Beginning in the 2013-2014 school year, for teachers who teach Value-Added subjects, as well as other subjects, Value Added must be weighted proportionately to their teaching assignments, with the remainder coming from vendor assessments or local measures, including student learning objectives.

A fact sheet with frequently asked questions is available regarding HB555 changes at the web site listed above.

2013 Ohio’s Education Technology Conference: Ohio’s annual Education Technology Conference will be held on February 11-13, 2013 in Columbus. The conference will focus on practical information about expanding and blending technology into classroom instruction and feature the newest technology available to streamline data and resources for school improvement data and services to support students. There will be several sessions on Monday and Tuesday about the new Thinkgate Instructional Improvement System. The first day’s program will spotlight blended learning for K-12 administrators and teachers. Day two of the program is Tech Coordinator Tuesday. Interactive sessions will focus on social media and practical ways to engage students in classrooms. Day three features a round table discussion that focuses on college-level learning in the digital age. This session will be hosted by the Ohio Board of Regents. Information about the conference is available.

Webinars on new Instructional Improvement System: ODE and recently-selected Instructional Improvement System (IIS) provider Thinkgate are hosting a series of webinars designed to introduce the features of the IIS. The webinars will be available online after the event.

The first webinar, which provides a general demonstration and rollout timeline, is now available for viewing.

Education Reforms Being Challenged: Jeff Bryant writes for the Campaign for America’s Future Blog that civil rights and social activists are increasingly speaking out about certain education reforms that are serving the self-interests of the reformers rather than children. (“The Inconvenient Truth of Education “Reform”” by Jeff Bryant, Campaign for America’s Future Blog, February 2, 2013.)

According to the Blog, members of the Journey for Justice Movement from Chicago, Detroit, Philadelphia, Newark, and New York, met last week with U.S. Secretary of Education Arne Duncan to protest the policies of the Obama administration that promote closing low-performing schools through the Race to the Top grant program’s “turnaround school models”. These policies are disproportionately affecting minority and low-income families in low-income neighborhood schools, which are often closed and then replaced by charter schools, run by for-profit entities that have no connection with the community or neighborhood, and no accountability to the parents. Journey for Justice has filed several Title VI complaints with the U.S. Department of Education as a result.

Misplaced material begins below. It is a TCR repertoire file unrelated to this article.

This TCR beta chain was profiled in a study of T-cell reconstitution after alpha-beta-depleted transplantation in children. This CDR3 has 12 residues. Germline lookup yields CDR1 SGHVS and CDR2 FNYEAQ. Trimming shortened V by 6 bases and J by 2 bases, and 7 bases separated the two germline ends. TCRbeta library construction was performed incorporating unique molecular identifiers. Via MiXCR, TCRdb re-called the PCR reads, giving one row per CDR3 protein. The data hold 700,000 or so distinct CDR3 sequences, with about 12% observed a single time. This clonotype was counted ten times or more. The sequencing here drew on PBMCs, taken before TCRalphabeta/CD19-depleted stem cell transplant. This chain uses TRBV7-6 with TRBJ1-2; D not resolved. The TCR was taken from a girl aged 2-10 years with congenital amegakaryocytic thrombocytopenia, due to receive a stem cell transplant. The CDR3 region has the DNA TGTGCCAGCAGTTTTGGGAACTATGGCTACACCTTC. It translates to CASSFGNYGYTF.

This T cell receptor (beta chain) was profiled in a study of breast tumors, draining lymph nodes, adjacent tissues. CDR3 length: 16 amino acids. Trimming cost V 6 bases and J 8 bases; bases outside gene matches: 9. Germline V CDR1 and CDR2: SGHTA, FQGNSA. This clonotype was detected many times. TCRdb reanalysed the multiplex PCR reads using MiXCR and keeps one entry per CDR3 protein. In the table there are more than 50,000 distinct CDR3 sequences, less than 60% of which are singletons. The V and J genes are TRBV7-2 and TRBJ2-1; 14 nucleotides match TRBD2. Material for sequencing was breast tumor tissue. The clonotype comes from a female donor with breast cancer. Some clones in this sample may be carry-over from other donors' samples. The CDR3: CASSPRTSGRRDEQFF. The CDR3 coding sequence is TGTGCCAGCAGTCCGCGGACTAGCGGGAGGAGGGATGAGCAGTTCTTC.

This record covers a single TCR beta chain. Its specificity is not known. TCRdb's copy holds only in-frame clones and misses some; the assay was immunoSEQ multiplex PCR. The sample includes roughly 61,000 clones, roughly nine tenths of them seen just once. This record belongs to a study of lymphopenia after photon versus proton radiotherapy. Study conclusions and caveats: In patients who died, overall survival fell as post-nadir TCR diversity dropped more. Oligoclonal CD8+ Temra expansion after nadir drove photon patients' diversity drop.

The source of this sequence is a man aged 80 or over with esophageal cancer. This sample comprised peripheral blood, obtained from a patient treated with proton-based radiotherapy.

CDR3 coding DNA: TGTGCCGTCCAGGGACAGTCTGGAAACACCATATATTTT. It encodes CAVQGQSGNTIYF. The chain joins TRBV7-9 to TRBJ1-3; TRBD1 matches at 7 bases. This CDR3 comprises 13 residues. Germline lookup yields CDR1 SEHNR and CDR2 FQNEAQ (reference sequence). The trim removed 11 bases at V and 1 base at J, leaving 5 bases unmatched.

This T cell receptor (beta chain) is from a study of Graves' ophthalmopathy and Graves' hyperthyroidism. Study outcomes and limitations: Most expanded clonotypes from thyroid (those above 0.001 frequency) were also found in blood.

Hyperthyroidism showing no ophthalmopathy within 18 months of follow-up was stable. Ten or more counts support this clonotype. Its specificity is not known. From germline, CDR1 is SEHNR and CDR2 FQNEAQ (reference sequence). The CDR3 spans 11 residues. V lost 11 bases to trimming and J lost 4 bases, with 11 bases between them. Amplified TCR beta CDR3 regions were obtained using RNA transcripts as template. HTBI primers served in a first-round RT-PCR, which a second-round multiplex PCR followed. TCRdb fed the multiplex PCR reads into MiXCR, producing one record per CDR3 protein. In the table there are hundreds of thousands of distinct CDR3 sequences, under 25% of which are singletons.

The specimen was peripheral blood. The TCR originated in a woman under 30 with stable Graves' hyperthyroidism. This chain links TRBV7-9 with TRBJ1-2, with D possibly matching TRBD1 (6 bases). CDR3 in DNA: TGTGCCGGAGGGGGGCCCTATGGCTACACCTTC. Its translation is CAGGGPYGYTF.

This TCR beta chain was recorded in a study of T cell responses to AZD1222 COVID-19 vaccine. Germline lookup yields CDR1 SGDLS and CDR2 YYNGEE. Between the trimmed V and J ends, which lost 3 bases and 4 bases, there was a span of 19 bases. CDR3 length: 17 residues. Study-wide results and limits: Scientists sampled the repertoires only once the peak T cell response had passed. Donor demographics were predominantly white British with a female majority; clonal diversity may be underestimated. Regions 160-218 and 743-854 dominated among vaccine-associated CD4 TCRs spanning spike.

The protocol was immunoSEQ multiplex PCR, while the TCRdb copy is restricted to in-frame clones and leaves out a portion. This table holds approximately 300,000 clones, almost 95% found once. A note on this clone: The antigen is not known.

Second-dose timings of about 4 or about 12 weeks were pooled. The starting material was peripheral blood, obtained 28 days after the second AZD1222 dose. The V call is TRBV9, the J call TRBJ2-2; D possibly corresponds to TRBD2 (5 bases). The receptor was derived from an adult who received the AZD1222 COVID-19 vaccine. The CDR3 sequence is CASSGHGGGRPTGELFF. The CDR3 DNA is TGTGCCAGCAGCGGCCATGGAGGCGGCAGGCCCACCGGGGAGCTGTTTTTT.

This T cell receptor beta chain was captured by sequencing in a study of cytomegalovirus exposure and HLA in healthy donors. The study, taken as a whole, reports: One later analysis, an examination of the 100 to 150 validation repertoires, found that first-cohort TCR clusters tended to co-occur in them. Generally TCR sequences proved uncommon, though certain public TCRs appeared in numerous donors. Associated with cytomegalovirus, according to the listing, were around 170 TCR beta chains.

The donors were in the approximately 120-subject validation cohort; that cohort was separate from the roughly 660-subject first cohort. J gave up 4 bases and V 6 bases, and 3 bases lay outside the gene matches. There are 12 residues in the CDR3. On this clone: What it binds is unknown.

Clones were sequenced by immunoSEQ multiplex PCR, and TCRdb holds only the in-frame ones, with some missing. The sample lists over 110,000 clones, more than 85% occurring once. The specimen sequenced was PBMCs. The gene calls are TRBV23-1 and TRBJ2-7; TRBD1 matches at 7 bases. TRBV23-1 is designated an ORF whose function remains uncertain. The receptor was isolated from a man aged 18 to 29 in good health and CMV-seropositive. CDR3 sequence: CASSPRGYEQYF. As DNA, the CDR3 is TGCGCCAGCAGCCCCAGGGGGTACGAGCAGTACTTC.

Mr. Bryant also writes that the National School Boards Association released a statement on January 29, 2013 saying that it is proposing federal legislation to protect local school district governance from federal intrusions at the local level. The statement is available.

The article also describes how the nonprofit organization In the Public Interest released last week emails that show how the Foundation for Excellence in Education and Chiefs for Change, both founded by former Florida Governor Jeb Bush, are currently working with several state legislatures to write education laws that benefit the corporations that are supporting the foundations. For example, the Blog reports that an investigation by Lee Fang, who writes for The Nation, discovered that the Foundation for Excellence in Education (FEE) has been involved in organizing meetings between corporate donors and state superintendents who are members of Chiefs for Change; how FEE influenced new laws in Maine that require students to take online courses and allow public dollars to pay for private entities to deliver online courses; and how FEE helped write legislation that increased the use of the Florida achievement test, a proprietary test under contract to Pearson, which is an FEE donor.

The author concludes that “…. the reform measures in their current frame are resulting in deep and pervasive civil wrongs. And people still considering themselves to be allied with the noble cause of “education reform” need to either drop the pretension of being “for students” and “civil rights” or pause to reconsider “whose side are you on”.

The Blog is available.

Read the In The Public Interest article.